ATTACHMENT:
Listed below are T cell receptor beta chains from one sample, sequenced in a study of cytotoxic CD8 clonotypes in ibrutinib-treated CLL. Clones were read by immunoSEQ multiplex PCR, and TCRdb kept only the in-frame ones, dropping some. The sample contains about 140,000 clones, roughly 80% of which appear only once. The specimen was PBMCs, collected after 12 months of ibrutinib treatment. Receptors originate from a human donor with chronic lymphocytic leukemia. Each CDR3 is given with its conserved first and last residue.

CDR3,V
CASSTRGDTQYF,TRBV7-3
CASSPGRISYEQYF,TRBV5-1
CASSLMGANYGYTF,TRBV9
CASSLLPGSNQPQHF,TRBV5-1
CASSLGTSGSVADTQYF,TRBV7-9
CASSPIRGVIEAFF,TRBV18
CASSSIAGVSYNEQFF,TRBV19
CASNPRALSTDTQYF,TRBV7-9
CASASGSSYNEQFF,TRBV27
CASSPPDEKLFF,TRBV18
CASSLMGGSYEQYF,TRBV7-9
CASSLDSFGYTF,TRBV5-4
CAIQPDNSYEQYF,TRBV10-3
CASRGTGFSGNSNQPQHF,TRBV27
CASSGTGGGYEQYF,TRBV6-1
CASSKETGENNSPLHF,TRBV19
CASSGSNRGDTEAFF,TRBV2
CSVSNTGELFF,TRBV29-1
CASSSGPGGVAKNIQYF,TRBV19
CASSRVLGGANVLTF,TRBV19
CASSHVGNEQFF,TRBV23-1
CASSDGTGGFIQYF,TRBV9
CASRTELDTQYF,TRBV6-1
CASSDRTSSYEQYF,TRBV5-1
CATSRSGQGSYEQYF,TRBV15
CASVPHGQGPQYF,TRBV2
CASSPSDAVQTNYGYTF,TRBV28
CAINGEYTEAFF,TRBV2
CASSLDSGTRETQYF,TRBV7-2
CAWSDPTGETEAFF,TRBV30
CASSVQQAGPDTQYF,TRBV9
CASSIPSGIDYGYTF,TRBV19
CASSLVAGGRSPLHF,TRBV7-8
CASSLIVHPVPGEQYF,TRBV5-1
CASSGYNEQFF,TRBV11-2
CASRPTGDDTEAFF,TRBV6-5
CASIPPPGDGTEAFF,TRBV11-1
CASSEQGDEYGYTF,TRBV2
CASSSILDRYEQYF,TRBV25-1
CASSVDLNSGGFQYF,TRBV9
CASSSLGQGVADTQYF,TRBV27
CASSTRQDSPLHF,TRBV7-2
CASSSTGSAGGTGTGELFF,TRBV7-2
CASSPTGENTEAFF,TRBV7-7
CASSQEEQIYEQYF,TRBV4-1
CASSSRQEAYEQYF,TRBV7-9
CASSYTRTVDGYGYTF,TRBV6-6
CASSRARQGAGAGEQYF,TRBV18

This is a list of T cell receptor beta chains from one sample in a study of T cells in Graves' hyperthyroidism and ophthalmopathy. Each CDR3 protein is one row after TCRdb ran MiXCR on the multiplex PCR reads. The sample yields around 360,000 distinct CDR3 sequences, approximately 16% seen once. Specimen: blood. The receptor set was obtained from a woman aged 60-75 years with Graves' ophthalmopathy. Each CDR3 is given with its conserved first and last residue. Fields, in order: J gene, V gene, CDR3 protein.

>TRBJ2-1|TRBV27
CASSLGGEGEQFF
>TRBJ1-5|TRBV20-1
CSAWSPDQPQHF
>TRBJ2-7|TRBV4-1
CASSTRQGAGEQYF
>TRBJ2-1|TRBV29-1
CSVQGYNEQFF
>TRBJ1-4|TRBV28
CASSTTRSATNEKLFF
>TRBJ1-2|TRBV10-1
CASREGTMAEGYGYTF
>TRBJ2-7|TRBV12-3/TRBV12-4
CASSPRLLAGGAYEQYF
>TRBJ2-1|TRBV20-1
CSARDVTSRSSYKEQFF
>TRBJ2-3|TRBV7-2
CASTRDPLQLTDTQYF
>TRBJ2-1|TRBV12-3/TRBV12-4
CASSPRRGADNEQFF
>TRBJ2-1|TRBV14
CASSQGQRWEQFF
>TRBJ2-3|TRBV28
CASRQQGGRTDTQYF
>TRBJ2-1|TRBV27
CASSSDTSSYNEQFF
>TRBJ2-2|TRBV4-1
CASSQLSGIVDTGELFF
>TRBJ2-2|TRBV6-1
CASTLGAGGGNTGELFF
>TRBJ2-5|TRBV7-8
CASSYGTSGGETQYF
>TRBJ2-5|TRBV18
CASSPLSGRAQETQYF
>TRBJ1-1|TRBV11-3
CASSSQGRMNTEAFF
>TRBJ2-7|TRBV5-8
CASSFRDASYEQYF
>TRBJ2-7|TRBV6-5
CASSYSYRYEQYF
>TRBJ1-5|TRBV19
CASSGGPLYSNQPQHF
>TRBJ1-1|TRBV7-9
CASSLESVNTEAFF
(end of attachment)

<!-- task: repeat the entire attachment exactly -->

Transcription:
Listed below are T cell receptor beta chains from one sample, sequenced in a study of cytotoxic CD8 clonotypes in ibrutinib-treated CLL. Clones were read by immunoSEQ multiplex PCR, and TCRdb kept only the in-frame ones, dropping some. The sample contains about 140,000 clones, roughly 80% of which appear only once. The specimen was PBMCs, collected after 12 months of ibrutinib treatment. Receptors originate from a human donor with chronic lymphocytic leukemia. Each CDR3 is given with its conserved first and last residue.

CDR3,V
CASSTRGDTQYF,TRBV7-3
CASSPGRISYEQYF,TRBV5-1
CASSLMGANYGYTF,TRBV9
CASSLLPGSNQPQHF,TRBV5-1
CASSLGTSGSVADTQYF,TRBV7-9
CASSPIRGVIEAFF,TRBV18
CASSSIAGVSYNEQFF,TRBV19
CASNPRALSTDTQYF,TRBV7-9
CASASGSSYNEQFF,TRBV27
CASSPPDEKLFF,TRBV18
CASSLMGGSYEQYF,TRBV7-9
CASSLDSFGYTF,TRBV5-4
CAIQPDNSYEQYF,TRBV10-3
CASRGTGFSGNSNQPQHF,TRBV27
CASSGTGGGYEQYF,TRBV6-1
CASSKETGENNSPLHF,TRBV19
CASSGSNRGDTEAFF,TRBV2
CSVSNTGELFF,TRBV29-1
CASSSGPGGVAKNIQYF,TRBV19
CASSRVLGGANVLTF,TRBV19
CASSHVGNEQFF,TRBV23-1
CASSDGTGGFIQYF,TRBV9
CASRTELDTQYF,TRBV6-1
CASSDRTSSYEQYF,TRBV5-1
CATSRSGQGSYEQYF,TRBV15
CASVPHGQGPQYF,TRBV2
CASSPSDAVQTNYGYTF,TRBV28
CAINGEYTEAFF,TRBV2
CASSLDSGTRETQYF,TRBV7-2
CAWSDPTGETEAFF,TRBV30
CASSVQQAGPDTQYF,TRBV9
CASSIPSGIDYGYTF,TRBV19
CASSLVAGGRSPLHF,TRBV7-8
CASSLIVHPVPGEQYF,TRBV5-1
CASSGYNEQFF,TRBV11-2
CASRPTGDDTEAFF,TRBV6-5
CASIPPPGDGTEAFF,TRBV11-1
CASSEQGDEYGYTF,TRBV2
CASSSILDRYEQYF,TRBV25-1
CASSVDLNSGGFQYF,TRBV9
CASSSLGQGVADTQYF,TRBV27
CASSTRQDSPLHF,TRBV7-2
CASSSTGSAGGTGTGELFF,TRBV7-2
CASSPTGENTEAFF,TRBV7-7
CASSQEEQIYEQYF,TRBV4-1
CASSSRQEAYEQYF,TRBV7-9
CASSYTRTVDGYGYTF,TRBV6-6
CASSRARQGAGAGEQYF,TRBV18

This is a list of T cell receptor beta chains from one sample in a study of T cells in Graves' hyperthyroidism and ophthalmopathy. Each CDR3 protein is one row after TCRdb ran MiXCR on the multiplex PCR reads. The sample yields around 360,000 distinct CDR3 sequences, approximately 16% seen once. Specimen: blood. The receptor set was obtained from a woman aged 60-75 years with Graves' ophthalmopathy. Each CDR3 is given with its conserved first and last residue. Fields, in order: J gene, V gene, CDR3 protein.

>TRBJ2-1|TRBV27
CASSLGGEGEQFF
>TRBJ1-5|TRBV20-1
CSAWSPDQPQHF
>TRBJ2-7|TRBV4-1
CASSTRQGAGEQYF
>TRBJ2-1|TRBV29-1
CSVQGYNEQFF
>TRBJ1-4|TRBV28
CASSTTRSATNEKLFF
>TRBJ1-2|TRBV10-1
CASREGTMAEGYGYTF
>TRBJ2-7|TRBV12-3/TRBV12-4
CASSPRLLAGGAYEQYF
>TRBJ2-1|TRBV20-1
CSARDVTSRSSYKEQFF
>TRBJ2-3|TRBV7-2
CASTRDPLQLTDTQYF
>TRBJ2-1|TRBV12-3/TRBV12-4
CASSPRRGADNEQFF
>TRBJ2-1|TRBV14
CASSQGQRWEQFF
>TRBJ2-3|TRBV28
CASRQQGGRTDTQYF
>TRBJ2-1|TRBV27
CASSSDTSSYNEQFF
>TRBJ2-2|TRBV4-1
CASSQLSGIVDTGELFF
>TRBJ2-2|TRBV6-1
CASTLGAGGGNTGELFF
>TRBJ2-5|TRBV7-8
CASSYGTSGGETQYF
>TRBJ2-5|TRBV18
CASSPLSGRAQETQYF
>TRBJ1-1|TRBV11-3
CASSSQGRMNTEAFF
>TRBJ2-7|TRBV5-8
CASSFRDASYEQYF
>TRBJ2-7|TRBV6-5
CASSYSYRYEQYF
>TRBJ1-5|TRBV19
CASSGGPLYSNQPQHF
>TRBJ1-1|TRBV7-9
CASSLESVNTEAFF